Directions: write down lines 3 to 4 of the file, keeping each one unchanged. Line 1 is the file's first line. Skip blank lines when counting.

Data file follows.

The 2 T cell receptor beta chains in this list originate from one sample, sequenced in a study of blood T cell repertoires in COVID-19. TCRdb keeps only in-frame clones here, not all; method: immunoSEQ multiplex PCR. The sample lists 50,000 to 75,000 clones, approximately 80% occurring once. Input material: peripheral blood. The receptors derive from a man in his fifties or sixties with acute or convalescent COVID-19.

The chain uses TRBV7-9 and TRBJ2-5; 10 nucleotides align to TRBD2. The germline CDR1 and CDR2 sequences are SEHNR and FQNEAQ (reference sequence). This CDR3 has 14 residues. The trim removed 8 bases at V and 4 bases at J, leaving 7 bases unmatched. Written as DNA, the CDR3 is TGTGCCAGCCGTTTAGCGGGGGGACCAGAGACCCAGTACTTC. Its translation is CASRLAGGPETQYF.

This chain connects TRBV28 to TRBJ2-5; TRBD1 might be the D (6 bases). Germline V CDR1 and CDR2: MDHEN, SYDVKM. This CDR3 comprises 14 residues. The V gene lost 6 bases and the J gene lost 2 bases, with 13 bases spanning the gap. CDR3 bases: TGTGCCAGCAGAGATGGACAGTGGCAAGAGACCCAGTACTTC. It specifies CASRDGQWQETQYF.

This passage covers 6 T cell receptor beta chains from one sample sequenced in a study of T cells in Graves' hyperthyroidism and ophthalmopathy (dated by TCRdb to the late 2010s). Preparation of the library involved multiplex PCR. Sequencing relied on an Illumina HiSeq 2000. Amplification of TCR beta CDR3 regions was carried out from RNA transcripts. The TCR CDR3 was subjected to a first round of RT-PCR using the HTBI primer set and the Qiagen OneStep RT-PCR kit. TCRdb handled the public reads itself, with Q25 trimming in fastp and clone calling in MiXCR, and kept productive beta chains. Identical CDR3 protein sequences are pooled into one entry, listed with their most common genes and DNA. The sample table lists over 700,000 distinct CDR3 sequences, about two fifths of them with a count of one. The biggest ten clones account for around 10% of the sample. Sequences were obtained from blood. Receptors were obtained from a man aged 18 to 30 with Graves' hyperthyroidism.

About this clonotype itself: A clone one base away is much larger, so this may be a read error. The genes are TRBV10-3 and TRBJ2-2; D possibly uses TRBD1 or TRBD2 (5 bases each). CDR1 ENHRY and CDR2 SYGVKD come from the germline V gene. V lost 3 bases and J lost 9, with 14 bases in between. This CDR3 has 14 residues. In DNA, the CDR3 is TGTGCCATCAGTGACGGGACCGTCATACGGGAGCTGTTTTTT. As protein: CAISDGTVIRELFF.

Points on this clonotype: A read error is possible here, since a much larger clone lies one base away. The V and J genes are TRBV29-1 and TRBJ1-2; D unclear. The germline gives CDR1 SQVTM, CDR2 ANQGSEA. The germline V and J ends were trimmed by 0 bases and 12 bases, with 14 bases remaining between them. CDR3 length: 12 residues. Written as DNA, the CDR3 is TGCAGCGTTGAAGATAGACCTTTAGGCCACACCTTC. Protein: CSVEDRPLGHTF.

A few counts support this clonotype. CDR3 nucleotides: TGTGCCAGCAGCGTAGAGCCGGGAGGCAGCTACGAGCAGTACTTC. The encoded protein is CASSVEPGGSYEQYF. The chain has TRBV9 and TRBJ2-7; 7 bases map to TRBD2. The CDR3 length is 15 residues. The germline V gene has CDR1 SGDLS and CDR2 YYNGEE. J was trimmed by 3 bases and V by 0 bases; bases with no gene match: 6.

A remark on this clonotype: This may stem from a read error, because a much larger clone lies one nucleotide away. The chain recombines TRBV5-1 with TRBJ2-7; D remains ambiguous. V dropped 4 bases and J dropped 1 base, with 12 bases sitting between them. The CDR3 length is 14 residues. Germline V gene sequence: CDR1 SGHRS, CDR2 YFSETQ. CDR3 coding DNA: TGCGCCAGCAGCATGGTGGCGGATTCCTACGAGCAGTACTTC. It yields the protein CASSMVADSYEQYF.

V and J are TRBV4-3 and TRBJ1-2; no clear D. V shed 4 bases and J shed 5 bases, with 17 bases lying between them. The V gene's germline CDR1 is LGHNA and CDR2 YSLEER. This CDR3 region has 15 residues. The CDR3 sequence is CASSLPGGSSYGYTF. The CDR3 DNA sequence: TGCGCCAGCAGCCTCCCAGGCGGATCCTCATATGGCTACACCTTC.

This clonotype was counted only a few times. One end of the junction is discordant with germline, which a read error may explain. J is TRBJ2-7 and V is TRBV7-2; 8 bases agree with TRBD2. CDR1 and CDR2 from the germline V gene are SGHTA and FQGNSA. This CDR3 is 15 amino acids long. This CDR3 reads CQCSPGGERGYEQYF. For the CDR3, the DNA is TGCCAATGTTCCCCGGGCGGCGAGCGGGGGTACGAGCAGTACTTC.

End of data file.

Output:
This chain connects TRBV28 to TRBJ2-5; TRBD1 might be the D (6 bases). Germline V CDR1 and CDR2: MDHEN, SYDVKM. This CDR3 comprises 14 residues. The V gene lost 6 bases and the J gene lost 2 bases, with 13 bases spanning the gap. CDR3 bases: TGTGCCAGCAGAGATGGACAGTGGCAAGAGACCCAGTACTTC. It specifies CASRDGQWQETQYF.

This passage covers 6 T cell receptor beta chains from one sample sequenced in a study of T cells in Graves' hyperthyroidism and ophthalmopathy (dated by TCRdb to the late 2010s). Preparation of the library involved multiplex PCR. Sequencing relied on an Illumina HiSeq 2000. Amplification of TCR beta CDR3 regions was carried out from RNA transcripts. The TCR CDR3 was subjected to a first round of RT-PCR using the HTBI primer set and the Qiagen OneStep RT-PCR kit. TCRdb handled the public reads itself, with Q25 trimming in fastp and clone calling in MiXCR, and kept productive beta chains. Identical CDR3 protein sequences are pooled into one entry, listed with their most common genes and DNA. The sample table lists over 700,000 distinct CDR3 sequences, about two fifths of them with a count of one. The biggest ten clones account for around 10% of the sample. Sequences were obtained from blood. Receptors were obtained from a man aged 18 to 30 with Graves' hyperthyroidism.